“The Roof of the World”
According to the Encyclopaedia Britannica, Tibet is an “historic region and autonomous region of China that is often called ‘the roof of the world.’”
A picturesque description, but how did Tibet come to be in the middle of a firestorm of controversy over the 2008 Olympics? And why have Tibetan monks clashed with Chinese security forces in the streets of the capital?
After declaring its independence from China following the Chinese revolution of 1911-12, “Tibet functioned as an independent government until 1951 and defended its frontier against China in occasional fighting as late as 1931,” the encyclopedia goes on to say. “In 1949, however, the ‘liberation’ of Tibet was heralded, and in October 1950 the Chinese invaded eastern Tibet, overwhelming the poorly equipped Tibetan troops. An appeal by the Dalai Lama to the United Nations was denied, and support from India and Britain was not forthcoming. A Tibetan delegation summoned to China in 1951 had to sign a treaty dictated by the conquerors. It professed to guarantee Tibetan autonomy and religion but also allowed the establishment at Lhasa of Chinese civil and military headquarters.”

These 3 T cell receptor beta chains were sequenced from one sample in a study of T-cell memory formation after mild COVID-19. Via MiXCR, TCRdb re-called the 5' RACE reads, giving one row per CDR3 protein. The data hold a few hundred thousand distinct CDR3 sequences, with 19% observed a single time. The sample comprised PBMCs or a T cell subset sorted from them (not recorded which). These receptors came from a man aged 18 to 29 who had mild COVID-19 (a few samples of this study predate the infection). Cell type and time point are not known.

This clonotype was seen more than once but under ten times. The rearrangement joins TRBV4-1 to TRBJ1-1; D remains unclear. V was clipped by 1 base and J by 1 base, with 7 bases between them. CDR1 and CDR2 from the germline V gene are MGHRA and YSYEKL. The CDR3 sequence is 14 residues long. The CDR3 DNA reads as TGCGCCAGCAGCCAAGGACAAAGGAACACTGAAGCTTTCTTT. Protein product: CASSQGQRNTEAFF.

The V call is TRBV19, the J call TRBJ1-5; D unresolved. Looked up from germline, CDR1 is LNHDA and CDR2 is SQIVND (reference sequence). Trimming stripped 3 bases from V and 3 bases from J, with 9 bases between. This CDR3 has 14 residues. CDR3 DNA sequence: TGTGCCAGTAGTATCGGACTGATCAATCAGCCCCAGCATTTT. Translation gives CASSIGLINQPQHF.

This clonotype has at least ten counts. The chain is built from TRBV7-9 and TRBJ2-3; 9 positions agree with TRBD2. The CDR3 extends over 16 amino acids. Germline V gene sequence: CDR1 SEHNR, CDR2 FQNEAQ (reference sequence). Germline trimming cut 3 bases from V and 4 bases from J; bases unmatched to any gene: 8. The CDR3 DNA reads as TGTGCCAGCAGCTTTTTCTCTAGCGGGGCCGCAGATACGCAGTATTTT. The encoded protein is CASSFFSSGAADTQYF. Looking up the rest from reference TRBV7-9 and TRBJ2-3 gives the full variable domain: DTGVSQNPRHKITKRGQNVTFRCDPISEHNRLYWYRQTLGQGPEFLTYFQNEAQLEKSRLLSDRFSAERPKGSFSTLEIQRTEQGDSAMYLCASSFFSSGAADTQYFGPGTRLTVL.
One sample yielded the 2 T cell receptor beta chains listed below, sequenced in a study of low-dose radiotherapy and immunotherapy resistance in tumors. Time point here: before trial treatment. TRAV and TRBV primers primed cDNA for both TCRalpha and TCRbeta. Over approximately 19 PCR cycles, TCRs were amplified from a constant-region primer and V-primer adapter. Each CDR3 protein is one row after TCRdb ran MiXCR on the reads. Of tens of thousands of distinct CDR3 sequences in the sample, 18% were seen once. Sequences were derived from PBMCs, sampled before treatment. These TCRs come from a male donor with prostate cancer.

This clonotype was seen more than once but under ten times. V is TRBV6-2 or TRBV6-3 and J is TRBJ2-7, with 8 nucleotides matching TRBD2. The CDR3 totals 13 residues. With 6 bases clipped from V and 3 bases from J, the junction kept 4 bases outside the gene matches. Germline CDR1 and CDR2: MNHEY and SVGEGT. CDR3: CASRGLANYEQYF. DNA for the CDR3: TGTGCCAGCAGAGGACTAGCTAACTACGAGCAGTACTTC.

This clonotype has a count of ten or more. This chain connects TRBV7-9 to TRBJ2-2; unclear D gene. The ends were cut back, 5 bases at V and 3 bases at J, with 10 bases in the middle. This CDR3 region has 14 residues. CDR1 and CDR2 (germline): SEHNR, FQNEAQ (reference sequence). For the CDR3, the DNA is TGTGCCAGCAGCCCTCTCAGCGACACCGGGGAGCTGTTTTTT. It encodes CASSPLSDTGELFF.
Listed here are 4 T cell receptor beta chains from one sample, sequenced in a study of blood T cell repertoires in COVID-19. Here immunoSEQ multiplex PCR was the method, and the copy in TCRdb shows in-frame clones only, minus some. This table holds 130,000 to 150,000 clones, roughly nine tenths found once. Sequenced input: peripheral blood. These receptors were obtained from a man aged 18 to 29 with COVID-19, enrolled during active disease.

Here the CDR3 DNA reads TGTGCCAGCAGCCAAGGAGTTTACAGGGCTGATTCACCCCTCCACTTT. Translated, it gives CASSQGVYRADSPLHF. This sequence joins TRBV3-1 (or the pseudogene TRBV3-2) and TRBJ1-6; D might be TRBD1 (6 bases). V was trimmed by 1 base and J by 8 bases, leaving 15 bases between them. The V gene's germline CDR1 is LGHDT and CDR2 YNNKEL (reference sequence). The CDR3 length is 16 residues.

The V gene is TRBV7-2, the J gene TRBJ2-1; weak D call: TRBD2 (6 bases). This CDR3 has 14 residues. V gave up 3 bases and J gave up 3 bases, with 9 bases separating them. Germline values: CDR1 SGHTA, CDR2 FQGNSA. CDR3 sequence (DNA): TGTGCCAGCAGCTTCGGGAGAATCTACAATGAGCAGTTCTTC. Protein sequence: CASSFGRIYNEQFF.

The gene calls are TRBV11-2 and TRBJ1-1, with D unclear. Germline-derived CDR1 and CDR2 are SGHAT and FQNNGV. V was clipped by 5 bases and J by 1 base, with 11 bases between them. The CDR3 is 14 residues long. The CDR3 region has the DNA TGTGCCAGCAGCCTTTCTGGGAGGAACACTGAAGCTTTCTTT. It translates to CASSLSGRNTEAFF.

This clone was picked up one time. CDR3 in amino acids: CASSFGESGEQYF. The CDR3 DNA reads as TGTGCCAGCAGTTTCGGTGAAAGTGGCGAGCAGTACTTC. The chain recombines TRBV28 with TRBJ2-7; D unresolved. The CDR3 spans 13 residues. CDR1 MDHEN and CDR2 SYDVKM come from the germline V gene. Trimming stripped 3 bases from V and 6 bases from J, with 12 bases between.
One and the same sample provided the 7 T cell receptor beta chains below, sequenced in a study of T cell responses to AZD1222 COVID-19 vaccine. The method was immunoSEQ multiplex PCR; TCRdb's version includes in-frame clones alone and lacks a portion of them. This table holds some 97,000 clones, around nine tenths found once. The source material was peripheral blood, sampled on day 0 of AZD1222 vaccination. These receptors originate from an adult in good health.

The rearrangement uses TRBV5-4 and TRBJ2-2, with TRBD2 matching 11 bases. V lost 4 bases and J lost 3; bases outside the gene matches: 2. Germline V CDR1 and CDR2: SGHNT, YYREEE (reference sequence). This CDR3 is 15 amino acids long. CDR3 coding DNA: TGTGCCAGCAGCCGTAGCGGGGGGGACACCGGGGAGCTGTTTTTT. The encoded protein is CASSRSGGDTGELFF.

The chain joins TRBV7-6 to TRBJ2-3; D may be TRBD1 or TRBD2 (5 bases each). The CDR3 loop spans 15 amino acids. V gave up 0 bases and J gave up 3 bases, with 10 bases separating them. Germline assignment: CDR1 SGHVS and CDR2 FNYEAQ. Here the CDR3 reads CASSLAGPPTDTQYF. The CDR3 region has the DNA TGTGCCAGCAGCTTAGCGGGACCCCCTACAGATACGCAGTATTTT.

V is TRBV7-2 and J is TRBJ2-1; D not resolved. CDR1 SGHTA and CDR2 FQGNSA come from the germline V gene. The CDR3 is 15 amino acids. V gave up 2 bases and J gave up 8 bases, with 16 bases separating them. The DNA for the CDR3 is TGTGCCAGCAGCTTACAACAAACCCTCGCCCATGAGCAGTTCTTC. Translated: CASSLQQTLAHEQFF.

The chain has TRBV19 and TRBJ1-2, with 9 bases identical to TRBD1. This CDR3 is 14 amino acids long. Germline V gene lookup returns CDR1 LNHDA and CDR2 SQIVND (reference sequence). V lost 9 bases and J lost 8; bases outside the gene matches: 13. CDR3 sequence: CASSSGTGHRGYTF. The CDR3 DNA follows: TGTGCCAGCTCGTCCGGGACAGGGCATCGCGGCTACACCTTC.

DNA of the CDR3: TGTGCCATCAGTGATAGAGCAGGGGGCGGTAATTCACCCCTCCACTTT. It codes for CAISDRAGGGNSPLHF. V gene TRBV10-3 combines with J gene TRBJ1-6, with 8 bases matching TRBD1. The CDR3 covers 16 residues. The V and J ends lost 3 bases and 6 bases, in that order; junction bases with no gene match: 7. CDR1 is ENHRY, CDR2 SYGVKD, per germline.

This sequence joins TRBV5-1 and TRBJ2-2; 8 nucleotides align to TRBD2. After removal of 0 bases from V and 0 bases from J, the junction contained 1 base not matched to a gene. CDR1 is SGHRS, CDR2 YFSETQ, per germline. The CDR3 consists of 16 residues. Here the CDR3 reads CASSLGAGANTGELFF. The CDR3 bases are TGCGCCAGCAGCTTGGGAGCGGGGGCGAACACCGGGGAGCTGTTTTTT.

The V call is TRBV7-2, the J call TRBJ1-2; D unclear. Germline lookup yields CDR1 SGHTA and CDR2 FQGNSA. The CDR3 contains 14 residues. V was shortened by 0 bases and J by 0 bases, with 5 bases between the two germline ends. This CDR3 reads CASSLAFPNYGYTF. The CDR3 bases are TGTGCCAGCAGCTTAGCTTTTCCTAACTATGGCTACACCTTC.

There is much more to the story, of course, and you can read the entire article or download the above Britannica widget on Tibet to your Web site or blog. It has this article and a number of others, all of which are available to visitors of any site that hosts the widget. While you’re at it consider grabbing the widgets on China, Buddhism, or the Olympics.